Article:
An emphasis is also placed on enjoying the journey to the destination, as well as the destination itself. The idea of travelling and enjoying the method of travel is fairly alien in our society in which immediacy is celebrated. Arguably, as well as the economy, environment and communities that the Slow traveller visits, the Slow travel movement also encourages a different mentality – the importance of ‘now’.

Our minds are often occupied with the future or the past rather than the present – the Slow Travel movement encourages us to be in the present moment, and to enjoy our journey rather than counting down the minutes on the plane, or becoming hot and tired in the car. The slow travel movement places an emphasis on enjoying the journey to the final destination as well as the anticipation of the arrival.

(Charlotte Nicol is the co-founder of the UK based Tour company called Most Curious Tours. Recently launched, Most Curious Tours aims at showing tourists the hidden cultural hotspots of the UK, travelling in small groups by scenic railway routes, staying in independent accommodation, and attending local concerts and theatre productions in hand-picked destinations across the UK.)

Ecotourism in Costa Rica

April 11, 2011

Author (and darn great writer) Alice Henly had a great article about Ecotourism in Costa Rica, which echoed my experiences (and concerns) from my travel there.  Here’s Alice:

 

“The pigs stank when we got close. Six large ones, mottled cream and pink with enormous glistening snouts, lounged in the shed just down the path from my hotel room. “They’re our composting machines,” explains Andres Soley, the sustainability manger at Lapa Rios Ecolodge, which is perched on the southern tip of Costa Rica’s Osa Peninsula. “They eat all our organic waste from the lodge restaurant and kitchen.”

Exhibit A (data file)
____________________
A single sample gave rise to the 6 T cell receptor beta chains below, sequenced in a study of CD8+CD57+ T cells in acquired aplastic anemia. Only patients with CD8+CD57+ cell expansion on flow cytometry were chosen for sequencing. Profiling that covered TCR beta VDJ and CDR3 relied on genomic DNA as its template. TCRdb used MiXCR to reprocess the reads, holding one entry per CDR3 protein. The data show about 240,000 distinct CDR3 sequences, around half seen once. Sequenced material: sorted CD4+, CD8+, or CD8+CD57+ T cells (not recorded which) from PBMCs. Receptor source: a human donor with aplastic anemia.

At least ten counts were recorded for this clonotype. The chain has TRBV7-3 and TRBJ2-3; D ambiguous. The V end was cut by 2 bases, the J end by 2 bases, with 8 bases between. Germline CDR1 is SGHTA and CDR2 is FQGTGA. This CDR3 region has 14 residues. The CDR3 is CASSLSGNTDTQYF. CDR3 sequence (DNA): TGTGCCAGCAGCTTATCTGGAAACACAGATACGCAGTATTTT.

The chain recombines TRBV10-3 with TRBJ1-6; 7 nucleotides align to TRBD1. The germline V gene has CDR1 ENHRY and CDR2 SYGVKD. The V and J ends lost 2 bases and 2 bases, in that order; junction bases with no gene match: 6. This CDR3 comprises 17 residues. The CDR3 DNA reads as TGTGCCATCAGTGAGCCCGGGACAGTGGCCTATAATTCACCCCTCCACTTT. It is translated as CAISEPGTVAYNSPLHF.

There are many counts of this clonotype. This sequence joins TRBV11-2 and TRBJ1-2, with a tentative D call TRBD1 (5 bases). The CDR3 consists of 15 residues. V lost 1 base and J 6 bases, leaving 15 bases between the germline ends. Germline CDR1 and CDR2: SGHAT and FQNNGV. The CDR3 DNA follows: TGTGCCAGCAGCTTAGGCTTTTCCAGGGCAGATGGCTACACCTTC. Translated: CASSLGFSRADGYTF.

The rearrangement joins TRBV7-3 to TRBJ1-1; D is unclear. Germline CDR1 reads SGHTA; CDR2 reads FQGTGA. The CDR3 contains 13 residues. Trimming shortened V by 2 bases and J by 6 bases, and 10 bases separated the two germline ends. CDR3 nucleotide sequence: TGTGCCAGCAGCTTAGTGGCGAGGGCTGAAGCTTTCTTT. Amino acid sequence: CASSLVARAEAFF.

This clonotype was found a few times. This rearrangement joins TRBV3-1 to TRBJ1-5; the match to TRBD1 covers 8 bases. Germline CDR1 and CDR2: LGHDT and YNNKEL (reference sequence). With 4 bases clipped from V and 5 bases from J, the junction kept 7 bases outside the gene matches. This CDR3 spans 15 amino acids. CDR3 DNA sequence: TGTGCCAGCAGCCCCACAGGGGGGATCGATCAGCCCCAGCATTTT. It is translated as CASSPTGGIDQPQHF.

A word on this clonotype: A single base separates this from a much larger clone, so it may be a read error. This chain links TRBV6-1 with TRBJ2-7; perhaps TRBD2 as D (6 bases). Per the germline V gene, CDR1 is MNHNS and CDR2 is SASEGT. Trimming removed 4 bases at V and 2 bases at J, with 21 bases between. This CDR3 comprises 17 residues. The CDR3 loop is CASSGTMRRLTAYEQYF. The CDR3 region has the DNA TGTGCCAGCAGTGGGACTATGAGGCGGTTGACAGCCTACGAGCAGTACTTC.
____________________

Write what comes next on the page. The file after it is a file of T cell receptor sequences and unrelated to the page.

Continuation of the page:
After the pigs churn through a meal, their excrement is pumped into a nearby biodigester, which captures the methane it releases. It’s then burned as a fuel for cooking meals. The leftover excrement is used as rich liquid fertilizer for nearby water lilies and other native plants that fill the lodge grounds.

I had never seen a biodigester until arriving at Lapa Rios for a winter vacation with my family. I spent my first afternoon at the lodge on a two-hour sustainability tour (which is offered biweekly to guests), getting up close and personal with the whole process — pigs, poop, power, and all.

Making energy from food scraps is just the beginning at this ecolodge, one of 148 nationally certified sustainable hotels in the Central American country located between Panama and Nicaragua. “Costa Rica is one of the pioneers of sustainable tourism, dating back to the 1980s when visiting tropical biologists started to bring their friends and family along on field trips,” says Ronald Sanabria, the Rainforest Alliance’s vice president ofsustainable tourism. Ecotourism thrives in Costa Rica, Sanabria says, because of the country’s impressive biodiversity, proximity to North America, long history of political stability, and high literacy rate.

“Costa Rica is not all eco,” says Martha Honey, co-founder of theCenter for Responsible Travel and former executive director of The International Ecotourism Society. “But the ecotourism revolution in Costa Rica has been really profound. It … still remains the best example in the world of successful ecotourism.” Today, though, that record is threatened by the growth of international hotel chains and plans for another international airport, which could transform the Osa Peninsula and push out its eco-lodges.